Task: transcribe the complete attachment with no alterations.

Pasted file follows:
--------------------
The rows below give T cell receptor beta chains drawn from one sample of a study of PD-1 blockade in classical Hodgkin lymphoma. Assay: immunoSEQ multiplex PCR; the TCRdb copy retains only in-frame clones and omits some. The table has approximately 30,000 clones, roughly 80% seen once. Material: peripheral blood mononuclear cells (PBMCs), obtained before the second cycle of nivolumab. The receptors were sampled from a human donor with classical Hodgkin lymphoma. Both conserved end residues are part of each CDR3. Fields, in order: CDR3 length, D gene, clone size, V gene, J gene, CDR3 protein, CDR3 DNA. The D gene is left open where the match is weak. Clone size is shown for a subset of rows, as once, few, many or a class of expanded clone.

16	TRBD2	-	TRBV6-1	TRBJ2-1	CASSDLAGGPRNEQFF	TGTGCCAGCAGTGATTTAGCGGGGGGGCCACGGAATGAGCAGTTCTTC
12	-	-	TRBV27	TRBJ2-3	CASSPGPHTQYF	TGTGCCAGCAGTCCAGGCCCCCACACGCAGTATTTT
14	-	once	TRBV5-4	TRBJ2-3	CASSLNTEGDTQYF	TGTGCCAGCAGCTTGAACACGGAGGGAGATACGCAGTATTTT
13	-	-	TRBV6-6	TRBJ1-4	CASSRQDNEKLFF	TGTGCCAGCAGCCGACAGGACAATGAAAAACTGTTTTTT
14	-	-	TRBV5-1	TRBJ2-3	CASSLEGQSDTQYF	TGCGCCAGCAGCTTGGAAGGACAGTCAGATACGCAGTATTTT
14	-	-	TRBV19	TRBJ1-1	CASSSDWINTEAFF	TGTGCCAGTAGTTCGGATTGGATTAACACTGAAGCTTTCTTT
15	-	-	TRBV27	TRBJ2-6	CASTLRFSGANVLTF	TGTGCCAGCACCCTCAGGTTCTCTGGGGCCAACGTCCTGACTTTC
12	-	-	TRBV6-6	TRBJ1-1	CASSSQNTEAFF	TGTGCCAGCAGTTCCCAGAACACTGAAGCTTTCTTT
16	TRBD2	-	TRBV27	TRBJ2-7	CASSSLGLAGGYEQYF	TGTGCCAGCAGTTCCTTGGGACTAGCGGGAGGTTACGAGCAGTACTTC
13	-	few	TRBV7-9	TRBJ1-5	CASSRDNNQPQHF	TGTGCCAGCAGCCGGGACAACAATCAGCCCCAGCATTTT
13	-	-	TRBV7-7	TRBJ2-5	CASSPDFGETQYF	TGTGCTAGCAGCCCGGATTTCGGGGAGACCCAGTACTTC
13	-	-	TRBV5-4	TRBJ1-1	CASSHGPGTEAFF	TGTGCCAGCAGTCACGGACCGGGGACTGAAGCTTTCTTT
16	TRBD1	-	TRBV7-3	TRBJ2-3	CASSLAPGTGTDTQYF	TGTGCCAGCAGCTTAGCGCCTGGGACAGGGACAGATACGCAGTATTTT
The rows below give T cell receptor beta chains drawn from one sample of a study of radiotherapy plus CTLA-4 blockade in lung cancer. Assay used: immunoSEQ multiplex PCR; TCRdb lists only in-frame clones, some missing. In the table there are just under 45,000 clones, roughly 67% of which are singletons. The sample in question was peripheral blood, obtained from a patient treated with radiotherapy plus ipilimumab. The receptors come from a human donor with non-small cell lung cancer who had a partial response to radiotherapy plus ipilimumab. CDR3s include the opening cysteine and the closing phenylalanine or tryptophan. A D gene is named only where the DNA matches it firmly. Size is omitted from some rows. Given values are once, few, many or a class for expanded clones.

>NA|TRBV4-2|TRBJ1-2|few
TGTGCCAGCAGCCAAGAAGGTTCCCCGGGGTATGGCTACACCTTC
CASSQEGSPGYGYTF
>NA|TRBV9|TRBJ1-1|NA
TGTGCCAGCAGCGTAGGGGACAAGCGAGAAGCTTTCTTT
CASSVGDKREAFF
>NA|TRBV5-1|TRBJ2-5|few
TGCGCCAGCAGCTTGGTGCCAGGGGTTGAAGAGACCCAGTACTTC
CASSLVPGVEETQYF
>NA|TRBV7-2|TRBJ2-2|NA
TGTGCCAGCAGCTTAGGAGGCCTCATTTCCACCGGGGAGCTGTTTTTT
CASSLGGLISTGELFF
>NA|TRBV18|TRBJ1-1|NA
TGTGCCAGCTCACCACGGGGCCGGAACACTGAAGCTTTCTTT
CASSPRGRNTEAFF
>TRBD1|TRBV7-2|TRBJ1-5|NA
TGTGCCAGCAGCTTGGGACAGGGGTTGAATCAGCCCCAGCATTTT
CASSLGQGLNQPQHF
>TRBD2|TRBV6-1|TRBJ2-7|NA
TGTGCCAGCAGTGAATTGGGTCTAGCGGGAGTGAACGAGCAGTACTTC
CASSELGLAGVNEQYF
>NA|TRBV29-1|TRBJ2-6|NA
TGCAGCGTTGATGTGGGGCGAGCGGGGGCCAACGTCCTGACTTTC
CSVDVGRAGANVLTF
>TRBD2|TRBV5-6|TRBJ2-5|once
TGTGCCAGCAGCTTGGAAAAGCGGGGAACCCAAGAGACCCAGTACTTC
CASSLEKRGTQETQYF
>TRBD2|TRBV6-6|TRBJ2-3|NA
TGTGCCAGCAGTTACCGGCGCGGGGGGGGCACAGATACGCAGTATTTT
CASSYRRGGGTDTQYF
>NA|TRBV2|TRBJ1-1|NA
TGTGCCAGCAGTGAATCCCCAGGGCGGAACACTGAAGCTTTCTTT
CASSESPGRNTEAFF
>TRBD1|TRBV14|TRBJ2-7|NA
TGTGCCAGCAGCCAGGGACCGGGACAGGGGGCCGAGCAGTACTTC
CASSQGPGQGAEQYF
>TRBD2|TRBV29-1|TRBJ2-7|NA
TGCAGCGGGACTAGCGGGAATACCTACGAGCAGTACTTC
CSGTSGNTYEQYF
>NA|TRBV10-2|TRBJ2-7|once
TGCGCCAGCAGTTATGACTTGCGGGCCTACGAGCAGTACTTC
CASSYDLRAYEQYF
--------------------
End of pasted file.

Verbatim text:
The rows below give T cell receptor beta chains drawn from one sample of a study of PD-1 blockade in classical Hodgkin lymphoma. Assay: immunoSEQ multiplex PCR; the TCRdb copy retains only in-frame clones and omits some. The table has approximately 30,000 clones, roughly 80% seen once. Material: peripheral blood mononuclear cells (PBMCs), obtained before the second cycle of nivolumab. The receptors were sampled from a human donor with classical Hodgkin lymphoma. Both conserved end residues are part of each CDR3. Fields, in order: CDR3 length, D gene, clone size, V gene, J gene, CDR3 protein, CDR3 DNA. The D gene is left open where the match is weak. Clone size is shown for a subset of rows, as once, few, many or a class of expanded clone.

16	TRBD2	-	TRBV6-1	TRBJ2-1	CASSDLAGGPRNEQFF	TGTGCCAGCAGTGATTTAGCGGGGGGGCCACGGAATGAGCAGTTCTTC
12	-	-	TRBV27	TRBJ2-3	CASSPGPHTQYF	TGTGCCAGCAGTCCAGGCCCCCACACGCAGTATTTT
14	-	once	TRBV5-4	TRBJ2-3	CASSLNTEGDTQYF	TGTGCCAGCAGCTTGAACACGGAGGGAGATACGCAGTATTTT
13	-	-	TRBV6-6	TRBJ1-4	CASSRQDNEKLFF	TGTGCCAGCAGCCGACAGGACAATGAAAAACTGTTTTTT
14	-	-	TRBV5-1	TRBJ2-3	CASSLEGQSDTQYF	TGCGCCAGCAGCTTGGAAGGACAGTCAGATACGCAGTATTTT
14	-	-	TRBV19	TRBJ1-1	CASSSDWINTEAFF	TGTGCCAGTAGTTCGGATTGGATTAACACTGAAGCTTTCTTT
15	-	-	TRBV27	TRBJ2-6	CASTLRFSGANVLTF	TGTGCCAGCACCCTCAGGTTCTCTGGGGCCAACGTCCTGACTTTC
12	-	-	TRBV6-6	TRBJ1-1	CASSSQNTEAFF	TGTGCCAGCAGTTCCCAGAACACTGAAGCTTTCTTT
16	TRBD2	-	TRBV27	TRBJ2-7	CASSSLGLAGGYEQYF	TGTGCCAGCAGTTCCTTGGGACTAGCGGGAGGTTACGAGCAGTACTTC
13	-	few	TRBV7-9	TRBJ1-5	CASSRDNNQPQHF	TGTGCCAGCAGCCGGGACAACAATCAGCCCCAGCATTTT
13	-	-	TRBV7-7	TRBJ2-5	CASSPDFGETQYF	TGTGCTAGCAGCCCGGATTTCGGGGAGACCCAGTACTTC
13	-	-	TRBV5-4	TRBJ1-1	CASSHGPGTEAFF	TGTGCCAGCAGTCACGGACCGGGGACTGAAGCTTTCTTT
16	TRBD1	-	TRBV7-3	TRBJ2-3	CASSLAPGTGTDTQYF	TGTGCCAGCAGCTTAGCGCCTGGGACAGGGACAGATACGCAGTATTTT
The rows below give T cell receptor beta chains drawn from one sample of a study of radiotherapy plus CTLA-4 blockade in lung cancer. Assay used: immunoSEQ multiplex PCR; TCRdb lists only in-frame clones, some missing. In the table there are just under 45,000 clones, roughly 67% of which are singletons. The sample in question was peripheral blood, obtained from a patient treated with radiotherapy plus ipilimumab. The receptors come from a human donor with non-small cell lung cancer who had a partial response to radiotherapy plus ipilimumab. CDR3s include the opening cysteine and the closing phenylalanine or tryptophan. A D gene is named only where the DNA matches it firmly. Size is omitted from some rows. Given values are once, few, many or a class for expanded clones.

>NA|TRBV4-2|TRBJ1-2|few
TGTGCCAGCAGCCAAGAAGGTTCCCCGGGGTATGGCTACACCTTC
CASSQEGSPGYGYTF
>NA|TRBV9|TRBJ1-1|NA
TGTGCCAGCAGCGTAGGGGACAAGCGAGAAGCTTTCTTT
CASSVGDKREAFF
>NA|TRBV5-1|TRBJ2-5|few
TGCGCCAGCAGCTTGGTGCCAGGGGTTGAAGAGACCCAGTACTTC
CASSLVPGVEETQYF
>NA|TRBV7-2|TRBJ2-2|NA
TGTGCCAGCAGCTTAGGAGGCCTCATTTCCACCGGGGAGCTGTTTTTT
CASSLGGLISTGELFF
>NA|TRBV18|TRBJ1-1|NA
TGTGCCAGCTCACCACGGGGCCGGAACACTGAAGCTTTCTTT
CASSPRGRNTEAFF
>TRBD1|TRBV7-2|TRBJ1-5|NA
TGTGCCAGCAGCTTGGGACAGGGGTTGAATCAGCCCCAGCATTTT
CASSLGQGLNQPQHF
>TRBD2|TRBV6-1|TRBJ2-7|NA
TGTGCCAGCAGTGAATTGGGTCTAGCGGGAGTGAACGAGCAGTACTTC
CASSELGLAGVNEQYF
>NA|TRBV29-1|TRBJ2-6|NA
TGCAGCGTTGATGTGGGGCGAGCGGGGGCCAACGTCCTGACTTTC
CSVDVGRAGANVLTF
>TRBD2|TRBV5-6|TRBJ2-5|once
TGTGCCAGCAGCTTGGAAAAGCGGGGAACCCAAGAGACCCAGTACTTC
CASSLEKRGTQETQYF
>TRBD2|TRBV6-6|TRBJ2-3|NA
TGTGCCAGCAGTTACCGGCGCGGGGGGGGCACAGATACGCAGTATTTT
CASSYRRGGGTDTQYF
>NA|TRBV2|TRBJ1-1|NA
TGTGCCAGCAGTGAATCCCCAGGGCGGAACACTGAAGCTTTCTTT
CASSESPGRNTEAFF
>TRBD1|TRBV14|TRBJ2-7|NA
TGTGCCAGCAGCCAGGGACCGGGACAGGGGGCCGAGCAGTACTTC
CASSQGPGQGAEQYF
>TRBD2|TRBV29-1|TRBJ2-7|NA
TGCAGCGGGACTAGCGGGAATACCTACGAGCAGTACTTC
CSGTSGNTYEQYF
>NA|TRBV10-2|TRBJ2-7|once
TGCGCCAGCAGTTATGACTTGCGGGCCTACGAGCAGTACTTC
CASSYDLRAYEQYF